EJToday: Top Headlines
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Only 21 percent of Americans believe genetically engineered foods are safe, a new poll shows.
"In a continued effort to ban arsenic in chicken feed, Food & Water Watch, a Maryland consumer advocacy group, has released a study outlining the environmental and human health impacts posed by 'poisoned poultry.'"
A farm lobby coalition has received federal money to attack the Environmental Working Group's list of the most pesticide-laden fruits and vegetables.
"The voluntary quality control system widely used in the nation's $1 trillion domestic food industry is rife with conflicts of interest, inexperienced auditors and cursory inspections that produce inflated ratings, according to food retail executives and other industry experts."
"Earlier this week, the Sixth Circuit Court of Appeals overturned the state of Ohio's ban on labels that identify milk as rBST- or rBGH-free, meaning produced without the use of artificial bovine growth hormone. Consumer and organic food groups were jubilant at the Ohio news, which may have far-reaching repercussions not only for all milk, but for genetically engineered foods."
"The world could be on the brink of a major new food crisis caused by environmental disasters and rampant market speculators, the UN will be warned today at an emergency meeting on food price inflation."
"A Colorado grandmother hospitalized for five days after eating an appetizer made with salmonella-tainted eggs urged Congress to pass food safety laws that might have prevented her suffering."
"While a genetically engineered salmon is almost certainly safe to eat, the government should pursue a more rigorous analysis of the fish's possible health effects and environmental impact, members of a federal advisory committee said yesterday."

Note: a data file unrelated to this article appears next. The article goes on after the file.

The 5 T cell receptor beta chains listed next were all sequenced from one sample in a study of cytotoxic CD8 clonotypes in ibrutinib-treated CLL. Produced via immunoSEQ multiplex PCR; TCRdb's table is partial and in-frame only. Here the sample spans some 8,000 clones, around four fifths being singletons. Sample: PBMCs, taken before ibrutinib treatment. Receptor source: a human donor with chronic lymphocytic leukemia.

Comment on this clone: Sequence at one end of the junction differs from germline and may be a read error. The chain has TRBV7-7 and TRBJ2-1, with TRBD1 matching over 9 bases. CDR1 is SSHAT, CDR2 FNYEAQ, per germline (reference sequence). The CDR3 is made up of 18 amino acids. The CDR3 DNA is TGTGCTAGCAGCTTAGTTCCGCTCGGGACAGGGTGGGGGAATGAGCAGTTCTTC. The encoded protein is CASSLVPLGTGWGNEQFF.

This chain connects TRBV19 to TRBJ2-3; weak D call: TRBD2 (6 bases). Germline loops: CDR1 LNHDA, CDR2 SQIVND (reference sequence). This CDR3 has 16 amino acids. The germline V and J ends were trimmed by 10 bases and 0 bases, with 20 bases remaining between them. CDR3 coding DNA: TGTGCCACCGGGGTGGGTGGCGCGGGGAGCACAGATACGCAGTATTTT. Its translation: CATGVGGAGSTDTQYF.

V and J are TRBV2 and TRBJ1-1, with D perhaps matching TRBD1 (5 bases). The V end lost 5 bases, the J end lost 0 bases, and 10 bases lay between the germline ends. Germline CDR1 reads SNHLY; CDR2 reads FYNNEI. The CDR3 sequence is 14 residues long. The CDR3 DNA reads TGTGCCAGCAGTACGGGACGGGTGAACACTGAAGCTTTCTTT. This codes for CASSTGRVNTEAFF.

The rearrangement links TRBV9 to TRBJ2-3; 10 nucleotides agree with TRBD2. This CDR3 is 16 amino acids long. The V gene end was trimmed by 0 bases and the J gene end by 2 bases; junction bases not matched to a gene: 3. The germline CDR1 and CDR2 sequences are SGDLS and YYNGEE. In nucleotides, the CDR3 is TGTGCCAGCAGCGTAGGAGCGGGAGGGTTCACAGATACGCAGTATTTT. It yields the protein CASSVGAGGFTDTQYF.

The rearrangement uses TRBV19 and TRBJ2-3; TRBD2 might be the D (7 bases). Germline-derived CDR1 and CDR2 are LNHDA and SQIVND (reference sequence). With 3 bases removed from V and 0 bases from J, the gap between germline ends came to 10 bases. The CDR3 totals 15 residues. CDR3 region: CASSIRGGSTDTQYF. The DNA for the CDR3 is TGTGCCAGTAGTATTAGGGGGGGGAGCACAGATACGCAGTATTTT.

"After his mother died from eating contaminated peanut butter, Jeff Almer went to Washington to push for legislation that might save others from similar fates. And then he went again. And again. And again."
"The first genetically modified animal could move one step closer to the U.S. market on Monday, when a federal advisory panel makes its recommendation on whether such food -- a salmon -- is safe for consumers to eat."
"SUKKUR, Pakistan — Suhani Bunglani fans flies away from her two baby girls as one sleeps motionless while the other stares without blinking at the roof of their tent, her empty belly bulging beneath a green flowered shirt. Their newborn sister already died on the ground inside this steamy shelter at just 4 days old, after the family's escape from violent floods that drowned a huge swath of Pakistan. Now the girls, ages 1 and 2, are slowly starving, with shriveled arms and legs as fragile as twigs."
"Dispensing antibiotics to healthy animals is routine on the large, concentrated farms that now dominate American agriculture. ... Now, after decades of debate, the Food and Drug Administration appears poised to issue its strongest guidelines on animal antibiotics yet."
"The Corn Refiners Association, which represents firms that make the syrup, has been trying to improve the image of the much maligned sweetener with ad campaigns promoting it as a natural ingredient made from corn. Now, the group has petitioned the United States Food and Drug Administration to start calling the ingredient 'corn sugar.'"
"U.S. Department of Agriculture experts found growing sanitary problems including bugs and overflowing trash earlier this year on the Iowa farm at the center of the national egg recall, but didn't notify health authorities, according to government documents and officials."